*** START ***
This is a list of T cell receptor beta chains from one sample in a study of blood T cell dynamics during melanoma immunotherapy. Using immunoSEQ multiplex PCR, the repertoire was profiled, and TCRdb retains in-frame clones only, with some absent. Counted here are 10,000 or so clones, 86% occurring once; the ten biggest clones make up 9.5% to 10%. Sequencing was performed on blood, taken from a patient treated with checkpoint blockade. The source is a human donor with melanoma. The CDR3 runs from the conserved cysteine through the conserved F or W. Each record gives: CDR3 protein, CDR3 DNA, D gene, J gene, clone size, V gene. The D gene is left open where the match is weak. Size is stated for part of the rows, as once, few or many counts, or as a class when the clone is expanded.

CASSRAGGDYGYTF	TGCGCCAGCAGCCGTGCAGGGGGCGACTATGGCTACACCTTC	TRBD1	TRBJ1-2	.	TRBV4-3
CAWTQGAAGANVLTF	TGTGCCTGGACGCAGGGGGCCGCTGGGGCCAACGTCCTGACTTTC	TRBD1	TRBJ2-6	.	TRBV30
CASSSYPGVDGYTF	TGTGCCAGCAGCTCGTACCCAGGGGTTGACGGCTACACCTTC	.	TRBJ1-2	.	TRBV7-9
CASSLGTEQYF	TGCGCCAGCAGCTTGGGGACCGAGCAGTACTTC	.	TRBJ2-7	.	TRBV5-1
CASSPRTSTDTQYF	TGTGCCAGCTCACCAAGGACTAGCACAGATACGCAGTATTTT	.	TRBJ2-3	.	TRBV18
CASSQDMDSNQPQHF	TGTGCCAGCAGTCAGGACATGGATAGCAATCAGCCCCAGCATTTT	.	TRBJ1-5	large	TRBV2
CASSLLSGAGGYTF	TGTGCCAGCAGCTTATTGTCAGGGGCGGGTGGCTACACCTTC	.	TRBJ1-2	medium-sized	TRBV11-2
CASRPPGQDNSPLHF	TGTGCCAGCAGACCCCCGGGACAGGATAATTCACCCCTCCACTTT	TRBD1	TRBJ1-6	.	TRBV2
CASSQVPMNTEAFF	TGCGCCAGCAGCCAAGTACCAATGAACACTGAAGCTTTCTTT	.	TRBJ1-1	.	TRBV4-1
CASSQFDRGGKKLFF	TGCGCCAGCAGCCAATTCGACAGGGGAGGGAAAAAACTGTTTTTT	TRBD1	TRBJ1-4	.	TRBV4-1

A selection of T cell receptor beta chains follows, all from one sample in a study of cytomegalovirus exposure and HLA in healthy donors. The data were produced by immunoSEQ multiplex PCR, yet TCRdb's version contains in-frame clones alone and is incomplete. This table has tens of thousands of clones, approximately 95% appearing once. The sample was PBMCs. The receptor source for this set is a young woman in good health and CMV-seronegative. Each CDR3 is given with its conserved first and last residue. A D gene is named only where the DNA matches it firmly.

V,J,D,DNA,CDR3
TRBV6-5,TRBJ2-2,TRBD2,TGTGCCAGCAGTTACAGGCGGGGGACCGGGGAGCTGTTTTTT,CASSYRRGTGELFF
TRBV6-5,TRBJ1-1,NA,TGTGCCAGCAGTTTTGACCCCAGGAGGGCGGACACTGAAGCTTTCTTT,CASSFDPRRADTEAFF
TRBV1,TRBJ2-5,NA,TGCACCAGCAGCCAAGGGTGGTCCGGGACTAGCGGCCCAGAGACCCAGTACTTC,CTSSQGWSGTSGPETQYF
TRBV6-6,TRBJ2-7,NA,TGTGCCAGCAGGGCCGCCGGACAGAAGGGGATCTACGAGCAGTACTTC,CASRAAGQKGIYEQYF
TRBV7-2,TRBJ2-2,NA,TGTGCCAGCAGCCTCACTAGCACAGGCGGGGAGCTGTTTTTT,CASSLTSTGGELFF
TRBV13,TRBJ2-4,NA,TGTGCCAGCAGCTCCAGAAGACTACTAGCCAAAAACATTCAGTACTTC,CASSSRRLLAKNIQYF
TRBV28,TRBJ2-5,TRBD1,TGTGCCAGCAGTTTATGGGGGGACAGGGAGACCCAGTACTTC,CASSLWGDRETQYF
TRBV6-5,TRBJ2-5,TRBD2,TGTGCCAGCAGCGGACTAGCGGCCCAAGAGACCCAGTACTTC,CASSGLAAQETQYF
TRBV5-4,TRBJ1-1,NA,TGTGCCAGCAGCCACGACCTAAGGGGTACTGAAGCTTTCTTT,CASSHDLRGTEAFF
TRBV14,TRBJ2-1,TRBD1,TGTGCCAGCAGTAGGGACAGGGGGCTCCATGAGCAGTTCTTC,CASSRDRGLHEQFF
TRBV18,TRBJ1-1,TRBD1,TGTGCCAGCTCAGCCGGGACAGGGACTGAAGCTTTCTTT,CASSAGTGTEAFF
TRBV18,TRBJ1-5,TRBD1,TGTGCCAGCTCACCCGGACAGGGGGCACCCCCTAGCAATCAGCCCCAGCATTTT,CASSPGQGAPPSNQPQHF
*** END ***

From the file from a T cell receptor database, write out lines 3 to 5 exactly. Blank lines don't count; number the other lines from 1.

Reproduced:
CAWTQGAAGANVLTF	TGTGCCTGGACGCAGGGGGCCGCTGGGGCCAACGTCCTGACTTTC	TRBD1	TRBJ2-6	.	TRBV30
CASSSYPGVDGYTF	TGTGCCAGCAGCTCGTACCCAGGGGTTGACGGCTACACCTTC	.	TRBJ1-2	.	TRBV7-9
CASSLGTEQYF	TGCGCCAGCAGCTTGGGGACCGAGCAGTACTTC	.	TRBJ2-7	.	TRBV5-1